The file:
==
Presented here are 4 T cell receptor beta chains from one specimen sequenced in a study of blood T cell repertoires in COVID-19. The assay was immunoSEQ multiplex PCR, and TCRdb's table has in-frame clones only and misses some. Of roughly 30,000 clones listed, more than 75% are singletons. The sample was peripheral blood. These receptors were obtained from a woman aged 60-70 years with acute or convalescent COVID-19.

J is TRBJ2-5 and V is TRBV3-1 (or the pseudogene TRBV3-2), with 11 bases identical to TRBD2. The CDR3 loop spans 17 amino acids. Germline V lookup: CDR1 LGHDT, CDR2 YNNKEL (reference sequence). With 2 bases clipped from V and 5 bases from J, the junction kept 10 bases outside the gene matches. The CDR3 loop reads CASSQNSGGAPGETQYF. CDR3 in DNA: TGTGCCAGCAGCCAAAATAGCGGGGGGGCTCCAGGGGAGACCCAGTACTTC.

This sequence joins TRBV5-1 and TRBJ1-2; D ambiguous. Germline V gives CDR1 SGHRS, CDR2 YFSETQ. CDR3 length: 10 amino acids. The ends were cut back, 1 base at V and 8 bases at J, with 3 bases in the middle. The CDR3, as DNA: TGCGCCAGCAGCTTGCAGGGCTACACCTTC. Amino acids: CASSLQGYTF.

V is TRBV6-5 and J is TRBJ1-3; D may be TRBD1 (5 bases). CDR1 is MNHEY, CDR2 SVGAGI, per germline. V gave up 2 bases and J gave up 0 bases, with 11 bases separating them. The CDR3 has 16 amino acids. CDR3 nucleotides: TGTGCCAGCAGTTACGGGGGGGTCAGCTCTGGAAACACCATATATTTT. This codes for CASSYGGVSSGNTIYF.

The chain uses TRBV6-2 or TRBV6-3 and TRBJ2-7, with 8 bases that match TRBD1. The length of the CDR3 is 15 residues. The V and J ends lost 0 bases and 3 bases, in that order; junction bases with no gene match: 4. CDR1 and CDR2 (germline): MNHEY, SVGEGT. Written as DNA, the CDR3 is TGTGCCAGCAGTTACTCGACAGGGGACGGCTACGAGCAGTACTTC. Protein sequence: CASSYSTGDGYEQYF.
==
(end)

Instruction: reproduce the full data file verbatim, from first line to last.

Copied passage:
Presented here are 4 T cell receptor beta chains from one specimen sequenced in a study of blood T cell repertoires in COVID-19. The assay was immunoSEQ multiplex PCR, and TCRdb's table has in-frame clones only and misses some. Of roughly 30,000 clones listed, more than 75% are singletons. The sample was peripheral blood. These receptors were obtained from a woman aged 60-70 years with acute or convalescent COVID-19.

J is TRBJ2-5 and V is TRBV3-1 (or the pseudogene TRBV3-2), with 11 bases identical to TRBD2. The CDR3 loop spans 17 amino acids. Germline V lookup: CDR1 LGHDT, CDR2 YNNKEL (reference sequence). With 2 bases clipped from V and 5 bases from J, the junction kept 10 bases outside the gene matches. The CDR3 loop reads CASSQNSGGAPGETQYF. CDR3 in DNA: TGTGCCAGCAGCCAAAATAGCGGGGGGGCTCCAGGGGAGACCCAGTACTTC.

This sequence joins TRBV5-1 and TRBJ1-2; D ambiguous. Germline V gives CDR1 SGHRS, CDR2 YFSETQ. CDR3 length: 10 amino acids. The ends were cut back, 1 base at V and 8 bases at J, with 3 bases in the middle. The CDR3, as DNA: TGCGCCAGCAGCTTGCAGGGCTACACCTTC. Amino acids: CASSLQGYTF.

V is TRBV6-5 and J is TRBJ1-3; D may be TRBD1 (5 bases). CDR1 is MNHEY, CDR2 SVGAGI, per germline. V gave up 2 bases and J gave up 0 bases, with 11 bases separating them. The CDR3 has 16 amino acids. CDR3 nucleotides: TGTGCCAGCAGTTACGGGGGGGTCAGCTCTGGAAACACCATATATTTT. This codes for CASSYGGVSSGNTIYF.

The chain uses TRBV6-2 or TRBV6-3 and TRBJ2-7, with 8 bases that match TRBD1. The length of the CDR3 is 15 residues. The V and J ends lost 0 bases and 3 bases, in that order; junction bases with no gene match: 4. CDR1 and CDR2 (germline): MNHEY, SVGEGT. Written as DNA, the CDR3 is TGTGCCAGCAGTTACTCGACAGGGGACGGCTACGAGCAGTACTTC. Protein sequence: CASSYSTGDGYEQYF.